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Can Obama's diplomatic campaign soften Arab hearts?

CAIRO — Barack Obama’s Middle East envoy George Mitchell was in town today, kicking off a swing through the region to launch the Obama administration's new effort to secure a lasting cease-fire between Israel and Hamas.

I think it’s significant that Mitchell chose Cairo as his first stop. President Hosni Mubarak made the strategic choice in the latest conflict to back the U.S. and Israel. With $2 billion in aid flowing from the States annually, Mubarak was quick to accommodate U.S. interests by maintaining the blockade on Gaza, only allowing a trickle of medical aid to flow across the border during the war.

But this cost Mubarak dearly in the eyes of the Arab world. Mobs stormed Egyptian embassies in other parts of the region while rhetoric flowing from Damascus and Tehran only served to widen the factional chasm here.

In this context, it’s significant that Mitchell came here first because it will help bolster Mubarak’s claim that he, all along, has been acting in the best interests of a lasting peace. It also helps reassert Egypt’s historical legacy as the region’s diplomatic leader.

While here, Mitchell met with intelligence chief Omar Suleiman. This is significant because, though Suleiman is something of a public figure, he’ll be the one working to stop the flow of arms into Gaza. It shows that the Obama administration is serious about working on the details of a plan that will, in the short term, lead to a sustainable cease-fire.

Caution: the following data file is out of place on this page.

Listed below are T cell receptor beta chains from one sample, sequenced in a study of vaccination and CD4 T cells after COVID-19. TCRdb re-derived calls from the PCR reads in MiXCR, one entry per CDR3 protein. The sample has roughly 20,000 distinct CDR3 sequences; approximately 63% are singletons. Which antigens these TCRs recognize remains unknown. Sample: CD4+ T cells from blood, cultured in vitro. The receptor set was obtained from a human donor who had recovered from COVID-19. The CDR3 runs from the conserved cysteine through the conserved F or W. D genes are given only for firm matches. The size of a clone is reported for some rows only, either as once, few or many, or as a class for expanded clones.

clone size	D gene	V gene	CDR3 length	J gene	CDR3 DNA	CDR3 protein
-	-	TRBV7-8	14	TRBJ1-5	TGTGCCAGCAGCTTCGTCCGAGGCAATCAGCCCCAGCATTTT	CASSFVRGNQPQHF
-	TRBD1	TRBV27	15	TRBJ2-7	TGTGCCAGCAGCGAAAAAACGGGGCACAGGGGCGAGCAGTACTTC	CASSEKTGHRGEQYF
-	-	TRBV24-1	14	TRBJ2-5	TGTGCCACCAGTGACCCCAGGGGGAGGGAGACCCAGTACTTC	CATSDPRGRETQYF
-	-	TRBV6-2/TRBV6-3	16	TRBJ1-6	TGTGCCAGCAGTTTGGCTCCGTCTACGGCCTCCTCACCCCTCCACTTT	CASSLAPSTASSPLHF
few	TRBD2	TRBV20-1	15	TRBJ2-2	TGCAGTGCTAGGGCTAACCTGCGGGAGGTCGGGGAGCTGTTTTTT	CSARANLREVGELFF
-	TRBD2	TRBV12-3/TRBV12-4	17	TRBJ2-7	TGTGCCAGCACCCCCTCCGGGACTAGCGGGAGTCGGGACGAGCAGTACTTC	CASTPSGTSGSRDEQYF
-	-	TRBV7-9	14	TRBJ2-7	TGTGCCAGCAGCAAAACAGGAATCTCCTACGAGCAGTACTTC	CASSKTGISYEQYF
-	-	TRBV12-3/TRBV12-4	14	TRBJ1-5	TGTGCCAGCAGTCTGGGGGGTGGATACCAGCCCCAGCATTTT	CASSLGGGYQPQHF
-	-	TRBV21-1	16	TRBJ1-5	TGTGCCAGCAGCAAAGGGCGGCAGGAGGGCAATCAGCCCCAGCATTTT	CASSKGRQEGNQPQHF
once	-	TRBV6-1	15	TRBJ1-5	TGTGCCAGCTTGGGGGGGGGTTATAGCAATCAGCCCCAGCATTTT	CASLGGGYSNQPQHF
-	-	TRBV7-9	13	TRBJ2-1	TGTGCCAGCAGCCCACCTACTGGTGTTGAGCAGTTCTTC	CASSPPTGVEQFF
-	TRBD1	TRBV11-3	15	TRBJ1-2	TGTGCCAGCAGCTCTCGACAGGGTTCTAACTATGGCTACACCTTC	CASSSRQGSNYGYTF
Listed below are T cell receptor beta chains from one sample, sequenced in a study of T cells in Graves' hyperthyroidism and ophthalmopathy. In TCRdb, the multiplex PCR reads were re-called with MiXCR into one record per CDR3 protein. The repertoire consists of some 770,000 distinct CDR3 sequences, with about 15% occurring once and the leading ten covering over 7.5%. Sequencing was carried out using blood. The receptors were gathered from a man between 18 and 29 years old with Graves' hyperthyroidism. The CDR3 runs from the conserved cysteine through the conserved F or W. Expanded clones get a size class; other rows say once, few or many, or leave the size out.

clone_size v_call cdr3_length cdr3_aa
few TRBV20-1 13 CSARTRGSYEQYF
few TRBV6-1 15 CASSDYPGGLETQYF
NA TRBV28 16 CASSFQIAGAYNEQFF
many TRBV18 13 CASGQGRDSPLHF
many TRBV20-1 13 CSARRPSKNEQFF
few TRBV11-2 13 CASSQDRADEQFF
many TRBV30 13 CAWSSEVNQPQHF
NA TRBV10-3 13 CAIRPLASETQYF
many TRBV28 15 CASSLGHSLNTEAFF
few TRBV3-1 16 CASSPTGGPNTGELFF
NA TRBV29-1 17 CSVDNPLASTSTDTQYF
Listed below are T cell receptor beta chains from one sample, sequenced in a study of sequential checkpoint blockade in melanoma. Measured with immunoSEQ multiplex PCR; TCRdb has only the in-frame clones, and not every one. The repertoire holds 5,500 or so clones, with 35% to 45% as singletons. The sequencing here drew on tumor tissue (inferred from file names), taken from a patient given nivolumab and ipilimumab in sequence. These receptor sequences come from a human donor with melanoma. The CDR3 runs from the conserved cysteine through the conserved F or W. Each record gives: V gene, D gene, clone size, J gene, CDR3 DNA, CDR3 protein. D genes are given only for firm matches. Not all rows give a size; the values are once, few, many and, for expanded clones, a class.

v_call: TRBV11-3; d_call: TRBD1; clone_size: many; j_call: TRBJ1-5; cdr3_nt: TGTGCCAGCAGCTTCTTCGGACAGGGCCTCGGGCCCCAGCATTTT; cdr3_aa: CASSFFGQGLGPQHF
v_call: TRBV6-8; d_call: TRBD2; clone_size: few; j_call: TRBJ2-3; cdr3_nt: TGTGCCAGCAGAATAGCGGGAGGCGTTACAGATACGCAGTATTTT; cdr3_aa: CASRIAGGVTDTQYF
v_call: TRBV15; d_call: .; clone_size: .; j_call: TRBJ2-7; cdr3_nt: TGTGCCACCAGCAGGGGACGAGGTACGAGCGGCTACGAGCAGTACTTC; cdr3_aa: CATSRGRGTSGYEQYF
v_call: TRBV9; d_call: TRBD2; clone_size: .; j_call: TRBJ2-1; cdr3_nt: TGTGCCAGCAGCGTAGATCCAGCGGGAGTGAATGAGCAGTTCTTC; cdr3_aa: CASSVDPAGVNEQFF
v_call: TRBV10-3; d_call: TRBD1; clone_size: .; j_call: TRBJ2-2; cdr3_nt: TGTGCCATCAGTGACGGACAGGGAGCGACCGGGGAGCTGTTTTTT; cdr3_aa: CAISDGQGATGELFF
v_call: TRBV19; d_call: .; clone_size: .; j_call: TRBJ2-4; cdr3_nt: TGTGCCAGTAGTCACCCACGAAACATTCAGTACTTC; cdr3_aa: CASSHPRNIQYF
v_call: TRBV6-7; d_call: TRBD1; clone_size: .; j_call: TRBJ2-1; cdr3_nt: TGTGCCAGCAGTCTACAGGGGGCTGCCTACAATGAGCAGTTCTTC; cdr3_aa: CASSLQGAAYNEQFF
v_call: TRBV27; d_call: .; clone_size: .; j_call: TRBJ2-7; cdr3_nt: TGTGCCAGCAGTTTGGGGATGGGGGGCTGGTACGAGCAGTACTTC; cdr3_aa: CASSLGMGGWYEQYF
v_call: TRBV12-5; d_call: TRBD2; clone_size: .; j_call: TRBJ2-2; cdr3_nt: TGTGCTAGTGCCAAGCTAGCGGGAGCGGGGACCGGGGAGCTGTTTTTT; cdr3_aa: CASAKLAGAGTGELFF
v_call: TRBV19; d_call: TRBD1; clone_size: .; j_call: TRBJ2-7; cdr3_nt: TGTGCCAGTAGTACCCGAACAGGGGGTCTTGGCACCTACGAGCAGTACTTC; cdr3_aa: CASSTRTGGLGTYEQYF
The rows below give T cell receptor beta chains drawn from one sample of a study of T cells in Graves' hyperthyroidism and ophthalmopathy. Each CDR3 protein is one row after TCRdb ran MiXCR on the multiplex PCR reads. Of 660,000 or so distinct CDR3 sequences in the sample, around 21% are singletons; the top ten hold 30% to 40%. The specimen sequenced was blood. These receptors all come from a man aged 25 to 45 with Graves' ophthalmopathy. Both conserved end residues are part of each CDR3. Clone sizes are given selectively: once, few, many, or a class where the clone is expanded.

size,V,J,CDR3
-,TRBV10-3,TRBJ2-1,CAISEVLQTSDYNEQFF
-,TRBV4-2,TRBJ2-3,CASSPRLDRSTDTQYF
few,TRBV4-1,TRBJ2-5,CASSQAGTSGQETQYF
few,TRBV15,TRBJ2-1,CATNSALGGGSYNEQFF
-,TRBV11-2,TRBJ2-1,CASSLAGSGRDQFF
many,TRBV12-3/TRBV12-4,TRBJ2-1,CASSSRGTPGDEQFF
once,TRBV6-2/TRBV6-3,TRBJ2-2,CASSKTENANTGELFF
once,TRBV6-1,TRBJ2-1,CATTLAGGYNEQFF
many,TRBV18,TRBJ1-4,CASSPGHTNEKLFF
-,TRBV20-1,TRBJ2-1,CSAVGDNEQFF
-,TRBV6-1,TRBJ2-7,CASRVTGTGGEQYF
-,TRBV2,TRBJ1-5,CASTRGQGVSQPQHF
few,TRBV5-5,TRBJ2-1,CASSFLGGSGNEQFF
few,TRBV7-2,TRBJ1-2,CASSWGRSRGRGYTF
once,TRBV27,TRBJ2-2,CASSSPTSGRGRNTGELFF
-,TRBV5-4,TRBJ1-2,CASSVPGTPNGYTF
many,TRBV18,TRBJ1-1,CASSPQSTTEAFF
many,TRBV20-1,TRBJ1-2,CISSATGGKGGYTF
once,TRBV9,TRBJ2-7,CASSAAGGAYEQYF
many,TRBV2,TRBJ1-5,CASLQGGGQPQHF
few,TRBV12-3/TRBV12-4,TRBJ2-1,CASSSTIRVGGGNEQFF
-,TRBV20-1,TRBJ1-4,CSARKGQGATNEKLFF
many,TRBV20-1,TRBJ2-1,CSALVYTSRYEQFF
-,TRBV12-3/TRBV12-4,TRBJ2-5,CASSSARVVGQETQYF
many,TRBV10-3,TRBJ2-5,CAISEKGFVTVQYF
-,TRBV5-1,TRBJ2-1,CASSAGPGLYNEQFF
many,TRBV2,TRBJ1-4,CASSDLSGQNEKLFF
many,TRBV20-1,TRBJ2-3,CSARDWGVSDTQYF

All of this comes a day after fighting reignited in Gaza, killing an Israeli soldier and a Palestinian farmer.

I visited the tunnels along the Egypt-Gaza border last week and it seems clear to me that Israel won’t ever be able to destroy all of them. Smugglers told me it takes only four months to build a tunnel and I saw laborers working to repair the damaged shafts. If Israel wants to stop the flow of arms, the key will be to persuade Egypt to get serious about keeping the weapons from reaching the border.

Mitchell has said that he would press Egyptian officials and strategize with them about how best to stop the arms. While the government has rejected proposals that would bring a greater foreign troop presence to the border, it has signaled its willingness to consider a German plan that would bring an international technical presence to the border to help out there.

It’s important to watch, going forward, if reports emerge that weapons are still flowing through, whether it looks like a failure by the border patrols or whether it seems that Egypt is turning a blind eye in order to regain some of the political capital it lost with the Arab world.

On the street level, it looks as though Obama’s charm offensive in the region is creating some early positive results. Many people over the last two days, even the poor and uneducated, have indicated that they had heard about Mitchell’s trip. Even more than that, though, there is a buzz surrounding Obama’s interview with Al Arabiya. I think this move pleased as many Egyptians as it stunned a lot of Americans.

I had the impression, after Obama’s election, that a lot of Egyptians had become impossibly cynical in their views of the U.S. government. Early reaction from here shows that some may be softening their opinions.

The question now is where Obama will deliver that much discussed first 100 days speech in a Muslim country. In Egypt, at least, it looks as though he’d have a receptive audience.

(Also — How Egypt views Obama)